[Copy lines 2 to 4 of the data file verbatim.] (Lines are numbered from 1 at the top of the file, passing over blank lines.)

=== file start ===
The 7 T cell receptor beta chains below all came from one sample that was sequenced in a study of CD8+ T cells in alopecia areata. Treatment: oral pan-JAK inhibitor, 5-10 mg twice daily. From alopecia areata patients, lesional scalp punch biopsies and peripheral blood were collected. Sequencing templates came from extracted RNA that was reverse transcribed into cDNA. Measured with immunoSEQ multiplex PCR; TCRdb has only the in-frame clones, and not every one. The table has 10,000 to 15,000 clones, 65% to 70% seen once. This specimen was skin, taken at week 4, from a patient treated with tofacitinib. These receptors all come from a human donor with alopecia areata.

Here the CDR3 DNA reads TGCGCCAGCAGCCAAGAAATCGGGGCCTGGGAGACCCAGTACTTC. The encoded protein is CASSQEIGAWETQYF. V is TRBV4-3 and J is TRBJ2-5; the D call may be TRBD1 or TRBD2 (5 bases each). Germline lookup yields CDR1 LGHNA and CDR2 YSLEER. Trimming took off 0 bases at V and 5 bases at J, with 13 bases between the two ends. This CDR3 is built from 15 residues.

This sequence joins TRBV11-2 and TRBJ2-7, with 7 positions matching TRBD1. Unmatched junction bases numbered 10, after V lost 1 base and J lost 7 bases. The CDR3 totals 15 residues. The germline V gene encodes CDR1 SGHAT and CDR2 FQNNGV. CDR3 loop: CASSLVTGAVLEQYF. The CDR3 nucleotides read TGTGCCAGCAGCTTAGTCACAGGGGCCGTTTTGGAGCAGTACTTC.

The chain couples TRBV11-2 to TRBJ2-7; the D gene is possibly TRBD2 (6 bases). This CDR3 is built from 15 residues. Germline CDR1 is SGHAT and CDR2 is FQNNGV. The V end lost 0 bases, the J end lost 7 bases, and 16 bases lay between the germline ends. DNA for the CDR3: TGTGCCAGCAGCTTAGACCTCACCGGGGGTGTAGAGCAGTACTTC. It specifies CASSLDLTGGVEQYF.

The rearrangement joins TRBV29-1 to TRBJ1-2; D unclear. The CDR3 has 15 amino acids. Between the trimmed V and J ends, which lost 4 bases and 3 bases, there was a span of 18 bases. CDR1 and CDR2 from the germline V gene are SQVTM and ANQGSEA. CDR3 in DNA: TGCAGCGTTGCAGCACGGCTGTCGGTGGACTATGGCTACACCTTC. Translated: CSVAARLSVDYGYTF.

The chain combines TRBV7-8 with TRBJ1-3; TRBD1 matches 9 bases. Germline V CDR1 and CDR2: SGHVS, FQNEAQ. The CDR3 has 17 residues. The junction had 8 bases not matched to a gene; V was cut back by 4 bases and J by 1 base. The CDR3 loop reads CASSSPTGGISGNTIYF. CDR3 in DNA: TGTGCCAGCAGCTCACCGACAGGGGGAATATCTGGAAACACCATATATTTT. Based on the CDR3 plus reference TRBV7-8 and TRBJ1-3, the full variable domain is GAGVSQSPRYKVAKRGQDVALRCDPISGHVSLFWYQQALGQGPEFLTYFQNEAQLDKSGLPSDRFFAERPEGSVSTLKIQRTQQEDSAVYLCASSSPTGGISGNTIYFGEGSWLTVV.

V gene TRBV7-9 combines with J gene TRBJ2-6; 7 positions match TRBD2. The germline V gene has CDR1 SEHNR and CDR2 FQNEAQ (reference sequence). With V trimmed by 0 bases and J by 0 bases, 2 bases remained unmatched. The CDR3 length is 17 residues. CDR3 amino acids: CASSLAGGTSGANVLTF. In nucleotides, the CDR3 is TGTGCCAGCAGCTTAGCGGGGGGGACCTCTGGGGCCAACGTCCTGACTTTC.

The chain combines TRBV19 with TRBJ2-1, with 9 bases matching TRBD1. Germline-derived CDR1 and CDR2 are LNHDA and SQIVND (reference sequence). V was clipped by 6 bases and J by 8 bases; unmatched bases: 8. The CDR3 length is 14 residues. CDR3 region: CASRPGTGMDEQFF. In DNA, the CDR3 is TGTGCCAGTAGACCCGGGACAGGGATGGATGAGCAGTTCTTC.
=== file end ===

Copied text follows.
Here the CDR3 DNA reads TGCGCCAGCAGCCAAGAAATCGGGGCCTGGGAGACCCAGTACTTC. The encoded protein is CASSQEIGAWETQYF. V is TRBV4-3 and J is TRBJ2-5; the D call may be TRBD1 or TRBD2 (5 bases each). Germline lookup yields CDR1 LGHNA and CDR2 YSLEER. Trimming took off 0 bases at V and 5 bases at J, with 13 bases between the two ends. This CDR3 is built from 15 residues.

This sequence joins TRBV11-2 and TRBJ2-7, with 7 positions matching TRBD1. Unmatched junction bases numbered 10, after V lost 1 base and J lost 7 bases. The CDR3 totals 15 residues. The germline V gene encodes CDR1 SGHAT and CDR2 FQNNGV. CDR3 loop: CASSLVTGAVLEQYF. The CDR3 nucleotides read TGTGCCAGCAGCTTAGTCACAGGGGCCGTTTTGGAGCAGTACTTC.

The chain couples TRBV11-2 to TRBJ2-7; the D gene is possibly TRBD2 (6 bases). This CDR3 is built from 15 residues. Germline CDR1 is SGHAT and CDR2 is FQNNGV. The V end lost 0 bases, the J end lost 7 bases, and 16 bases lay between the germline ends. DNA for the CDR3: TGTGCCAGCAGCTTAGACCTCACCGGGGGTGTAGAGCAGTACTTC. It specifies CASSLDLTGGVEQYF.